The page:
Photo: Estudio Bosco Sodi


For Mexican artist Bosco Sodi, when it comes to designing sculptures, it’s all about the ball.

That fact was made abundantly apparent in his new exhibit “What Goes Around, Comes Around,” which opened at Italy’s Vendramin Grimani Palace in Venice on Wednesday, April 20.

Photo: Estudio Bosco Sodi

Composed of 36 works, including paintings, sculptures and a 195-clay-sphere installation, the collection will remain on exhibit in the Italian city through Nov. 27.

Many of the pieces in the collection were constructed in situ by Sodi, who spent more than two months in Venice preparing the show, which is part of the official collateral program of the 59th Edition of the Venice Art Biennale.

“The experience was extremely enriching,” he said. “The result is a collection of large-format works imbued with the essence of both the Palace and Venice. This was the culmination of more than 20 years of hard work, and I am very proud and happy with what we have achieved.”

Photo: Estudio Bosco Sodi

Italian curators Daniela Ferreti and Dakin Hart worked closely with the Mexican artist, following his creative process and the making of the four canvases designed on the ground floor of the palace, which was adapted as Bosco’s artistic studio.

The new collection displays the hallmarks of the Mexico City-born artist’s usual techniques, in which he mixes natural materials such as sawdust, cellulose paste and the highly distinguished red pigment of cochineal insects from Oaxaca.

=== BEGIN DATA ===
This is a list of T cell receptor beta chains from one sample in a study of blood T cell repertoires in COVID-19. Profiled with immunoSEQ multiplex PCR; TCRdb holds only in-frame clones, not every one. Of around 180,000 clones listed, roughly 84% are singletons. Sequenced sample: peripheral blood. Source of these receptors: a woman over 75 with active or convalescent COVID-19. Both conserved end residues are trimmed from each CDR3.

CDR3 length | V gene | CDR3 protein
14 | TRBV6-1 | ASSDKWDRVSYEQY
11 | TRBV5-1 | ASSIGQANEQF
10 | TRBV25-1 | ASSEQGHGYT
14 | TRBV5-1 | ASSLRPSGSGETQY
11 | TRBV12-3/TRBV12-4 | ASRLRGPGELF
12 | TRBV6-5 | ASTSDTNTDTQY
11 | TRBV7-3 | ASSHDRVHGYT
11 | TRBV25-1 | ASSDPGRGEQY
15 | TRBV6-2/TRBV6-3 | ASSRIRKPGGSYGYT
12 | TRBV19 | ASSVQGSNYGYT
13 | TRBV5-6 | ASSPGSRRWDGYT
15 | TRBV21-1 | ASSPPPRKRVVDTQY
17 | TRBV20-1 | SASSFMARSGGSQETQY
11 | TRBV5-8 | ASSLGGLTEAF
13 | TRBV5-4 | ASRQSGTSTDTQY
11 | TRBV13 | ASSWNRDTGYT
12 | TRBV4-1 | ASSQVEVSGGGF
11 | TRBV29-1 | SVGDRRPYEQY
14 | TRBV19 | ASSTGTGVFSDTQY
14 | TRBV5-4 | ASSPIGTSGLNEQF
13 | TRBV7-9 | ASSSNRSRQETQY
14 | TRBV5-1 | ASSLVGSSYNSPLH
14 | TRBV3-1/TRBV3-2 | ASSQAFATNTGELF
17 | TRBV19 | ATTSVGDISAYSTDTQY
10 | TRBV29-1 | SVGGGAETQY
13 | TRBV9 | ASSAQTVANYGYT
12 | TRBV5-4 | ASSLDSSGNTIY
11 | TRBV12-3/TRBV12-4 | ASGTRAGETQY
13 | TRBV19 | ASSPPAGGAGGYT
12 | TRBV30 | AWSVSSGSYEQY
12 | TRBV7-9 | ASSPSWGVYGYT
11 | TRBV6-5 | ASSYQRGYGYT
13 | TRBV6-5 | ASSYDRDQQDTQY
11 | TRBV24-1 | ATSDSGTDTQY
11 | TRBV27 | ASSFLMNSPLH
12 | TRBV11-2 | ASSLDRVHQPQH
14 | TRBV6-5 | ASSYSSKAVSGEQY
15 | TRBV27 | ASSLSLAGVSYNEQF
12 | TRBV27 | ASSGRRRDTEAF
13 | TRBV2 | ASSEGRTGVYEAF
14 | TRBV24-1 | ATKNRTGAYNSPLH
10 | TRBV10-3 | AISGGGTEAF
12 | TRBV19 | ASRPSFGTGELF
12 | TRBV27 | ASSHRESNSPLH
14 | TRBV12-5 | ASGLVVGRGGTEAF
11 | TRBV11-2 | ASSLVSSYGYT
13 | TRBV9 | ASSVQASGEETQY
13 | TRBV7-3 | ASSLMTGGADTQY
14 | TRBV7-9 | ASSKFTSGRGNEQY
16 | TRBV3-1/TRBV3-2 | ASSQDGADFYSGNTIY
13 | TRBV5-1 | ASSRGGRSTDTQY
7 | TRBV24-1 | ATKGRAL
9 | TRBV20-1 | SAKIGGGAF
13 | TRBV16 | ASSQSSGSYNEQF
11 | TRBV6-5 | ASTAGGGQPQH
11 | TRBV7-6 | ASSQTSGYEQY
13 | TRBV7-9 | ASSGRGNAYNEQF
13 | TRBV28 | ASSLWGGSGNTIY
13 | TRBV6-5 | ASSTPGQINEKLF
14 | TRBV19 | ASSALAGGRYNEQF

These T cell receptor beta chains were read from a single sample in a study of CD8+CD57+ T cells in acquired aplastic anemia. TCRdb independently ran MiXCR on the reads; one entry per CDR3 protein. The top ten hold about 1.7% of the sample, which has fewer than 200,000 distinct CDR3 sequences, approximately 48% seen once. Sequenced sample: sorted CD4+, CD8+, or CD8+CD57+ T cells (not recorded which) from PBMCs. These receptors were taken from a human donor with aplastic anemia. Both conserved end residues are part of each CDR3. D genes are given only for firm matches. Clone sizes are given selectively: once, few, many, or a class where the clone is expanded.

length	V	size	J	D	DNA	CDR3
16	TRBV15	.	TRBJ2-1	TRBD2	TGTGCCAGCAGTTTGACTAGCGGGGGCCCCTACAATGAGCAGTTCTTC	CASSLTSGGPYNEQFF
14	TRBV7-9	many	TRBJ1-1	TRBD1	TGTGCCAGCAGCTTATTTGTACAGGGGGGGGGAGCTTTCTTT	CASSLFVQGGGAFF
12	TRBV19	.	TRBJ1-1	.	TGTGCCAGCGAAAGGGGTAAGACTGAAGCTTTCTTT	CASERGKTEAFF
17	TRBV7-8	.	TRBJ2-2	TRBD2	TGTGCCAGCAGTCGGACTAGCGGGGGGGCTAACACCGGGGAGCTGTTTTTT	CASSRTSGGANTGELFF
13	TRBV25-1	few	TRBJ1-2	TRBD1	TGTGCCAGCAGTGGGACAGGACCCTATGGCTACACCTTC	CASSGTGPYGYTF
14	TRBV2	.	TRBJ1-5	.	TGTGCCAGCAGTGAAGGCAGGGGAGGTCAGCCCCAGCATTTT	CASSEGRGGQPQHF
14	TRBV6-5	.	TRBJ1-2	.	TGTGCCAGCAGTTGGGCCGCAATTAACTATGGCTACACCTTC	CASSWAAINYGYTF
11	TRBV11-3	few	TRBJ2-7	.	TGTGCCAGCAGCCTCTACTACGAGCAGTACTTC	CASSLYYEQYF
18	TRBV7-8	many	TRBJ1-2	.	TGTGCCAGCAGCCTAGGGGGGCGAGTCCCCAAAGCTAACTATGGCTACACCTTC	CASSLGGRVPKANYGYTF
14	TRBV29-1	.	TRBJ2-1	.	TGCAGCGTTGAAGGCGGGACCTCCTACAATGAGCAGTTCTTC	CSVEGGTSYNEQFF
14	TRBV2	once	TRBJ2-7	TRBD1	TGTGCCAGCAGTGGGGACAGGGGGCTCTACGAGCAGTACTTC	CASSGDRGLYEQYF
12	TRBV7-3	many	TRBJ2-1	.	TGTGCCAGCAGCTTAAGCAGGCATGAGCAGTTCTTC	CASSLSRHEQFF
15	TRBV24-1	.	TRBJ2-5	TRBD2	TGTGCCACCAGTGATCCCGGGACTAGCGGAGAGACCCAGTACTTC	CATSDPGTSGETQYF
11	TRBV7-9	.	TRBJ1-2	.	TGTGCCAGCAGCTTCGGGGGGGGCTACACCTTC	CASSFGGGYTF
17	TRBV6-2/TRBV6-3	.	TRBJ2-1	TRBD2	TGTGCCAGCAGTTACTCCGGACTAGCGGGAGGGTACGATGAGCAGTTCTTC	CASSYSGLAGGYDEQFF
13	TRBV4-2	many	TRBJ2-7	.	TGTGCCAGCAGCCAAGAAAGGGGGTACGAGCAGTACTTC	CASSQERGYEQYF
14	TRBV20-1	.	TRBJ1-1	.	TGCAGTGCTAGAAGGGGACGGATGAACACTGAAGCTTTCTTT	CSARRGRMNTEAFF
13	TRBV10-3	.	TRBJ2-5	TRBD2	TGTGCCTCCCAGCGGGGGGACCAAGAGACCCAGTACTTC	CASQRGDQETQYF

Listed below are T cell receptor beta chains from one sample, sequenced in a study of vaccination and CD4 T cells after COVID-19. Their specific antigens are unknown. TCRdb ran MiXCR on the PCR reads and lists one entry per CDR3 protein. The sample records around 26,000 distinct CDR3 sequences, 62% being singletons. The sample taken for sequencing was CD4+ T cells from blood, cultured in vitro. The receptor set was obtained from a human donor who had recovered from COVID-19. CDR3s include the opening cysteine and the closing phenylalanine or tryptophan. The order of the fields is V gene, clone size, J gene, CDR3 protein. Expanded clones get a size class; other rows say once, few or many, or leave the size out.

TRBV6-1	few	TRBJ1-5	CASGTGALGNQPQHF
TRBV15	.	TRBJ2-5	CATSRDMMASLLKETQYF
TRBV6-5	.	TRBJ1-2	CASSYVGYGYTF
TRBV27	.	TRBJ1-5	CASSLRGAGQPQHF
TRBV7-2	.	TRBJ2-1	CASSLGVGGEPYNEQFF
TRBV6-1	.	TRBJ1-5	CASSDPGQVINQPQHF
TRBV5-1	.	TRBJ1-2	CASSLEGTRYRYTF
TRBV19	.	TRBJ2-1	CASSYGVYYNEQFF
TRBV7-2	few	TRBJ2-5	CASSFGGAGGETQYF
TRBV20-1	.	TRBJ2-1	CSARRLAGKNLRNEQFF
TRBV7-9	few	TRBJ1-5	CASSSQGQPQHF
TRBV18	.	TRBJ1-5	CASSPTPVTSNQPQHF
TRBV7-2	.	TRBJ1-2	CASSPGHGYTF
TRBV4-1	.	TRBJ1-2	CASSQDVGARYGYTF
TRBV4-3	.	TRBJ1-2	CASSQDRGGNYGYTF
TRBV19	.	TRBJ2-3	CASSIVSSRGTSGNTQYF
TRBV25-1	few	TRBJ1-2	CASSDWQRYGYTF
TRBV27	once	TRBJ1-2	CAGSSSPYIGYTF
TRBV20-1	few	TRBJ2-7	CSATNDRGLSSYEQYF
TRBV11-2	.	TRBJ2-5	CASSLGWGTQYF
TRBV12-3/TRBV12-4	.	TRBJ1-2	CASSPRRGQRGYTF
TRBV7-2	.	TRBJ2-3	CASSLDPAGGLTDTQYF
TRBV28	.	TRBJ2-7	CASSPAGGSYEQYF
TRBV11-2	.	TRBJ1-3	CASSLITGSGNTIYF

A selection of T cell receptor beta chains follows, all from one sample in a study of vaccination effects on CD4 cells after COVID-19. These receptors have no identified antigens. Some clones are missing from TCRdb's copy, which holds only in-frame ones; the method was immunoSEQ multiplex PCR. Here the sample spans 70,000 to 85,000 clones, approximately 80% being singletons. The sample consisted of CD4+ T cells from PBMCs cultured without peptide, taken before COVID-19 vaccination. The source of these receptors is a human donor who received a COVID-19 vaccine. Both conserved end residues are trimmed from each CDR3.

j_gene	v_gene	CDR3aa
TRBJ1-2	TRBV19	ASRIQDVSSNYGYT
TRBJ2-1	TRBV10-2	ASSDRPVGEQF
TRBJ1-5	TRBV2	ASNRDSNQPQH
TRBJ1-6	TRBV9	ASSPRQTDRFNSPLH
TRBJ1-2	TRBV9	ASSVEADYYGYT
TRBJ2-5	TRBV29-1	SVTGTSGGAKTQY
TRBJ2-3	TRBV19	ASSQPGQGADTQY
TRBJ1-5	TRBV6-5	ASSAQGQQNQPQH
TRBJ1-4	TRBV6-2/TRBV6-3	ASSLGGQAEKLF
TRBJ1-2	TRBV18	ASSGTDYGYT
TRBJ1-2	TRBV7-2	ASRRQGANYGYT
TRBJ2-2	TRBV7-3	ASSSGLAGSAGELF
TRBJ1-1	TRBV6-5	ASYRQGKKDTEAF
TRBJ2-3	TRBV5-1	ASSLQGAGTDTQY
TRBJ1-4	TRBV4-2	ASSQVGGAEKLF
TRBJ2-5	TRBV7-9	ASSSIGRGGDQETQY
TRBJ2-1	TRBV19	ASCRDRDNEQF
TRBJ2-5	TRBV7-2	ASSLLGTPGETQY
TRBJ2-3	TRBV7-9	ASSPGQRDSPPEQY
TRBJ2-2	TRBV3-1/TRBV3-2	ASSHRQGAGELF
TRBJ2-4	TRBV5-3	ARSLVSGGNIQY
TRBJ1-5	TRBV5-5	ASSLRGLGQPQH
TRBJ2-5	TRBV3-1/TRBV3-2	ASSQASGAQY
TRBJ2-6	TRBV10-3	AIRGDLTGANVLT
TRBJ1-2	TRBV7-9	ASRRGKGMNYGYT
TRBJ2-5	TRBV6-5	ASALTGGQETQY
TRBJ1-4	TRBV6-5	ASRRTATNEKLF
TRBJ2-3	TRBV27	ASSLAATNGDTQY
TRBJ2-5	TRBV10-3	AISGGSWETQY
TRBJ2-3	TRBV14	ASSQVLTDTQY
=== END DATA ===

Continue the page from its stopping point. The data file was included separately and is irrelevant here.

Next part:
The rough and intensely colored surfaces, typical of Sodi, contrast dramatically with the monumental and neoclassical spaces of the Vendramin Grimani Palace.

Photo: Estudio Bosco Sodi

The installation, titled “Noi Siamo Uno” (“We Are All One”), is made up of a large-format clay sphere and 195 smaller ones around it. Each of the spheres — molded, dried and baked in Mexico — represents one of the 195 known nation-states on Earth, while the largest sphere represents humanity, Sodi explained.

During the exhibition, each visitor is able to move one of the spheres from one point to another, giving the collection an organic nature and a sense of mobility. On the last day of the exhibition, visitors will be able to take one of the spheres home, thus completing a new, although still enigmatic, circuit of exchange, he said. The exhibition has a printed catalog and can be visited virtually on the Grimani Palace website.

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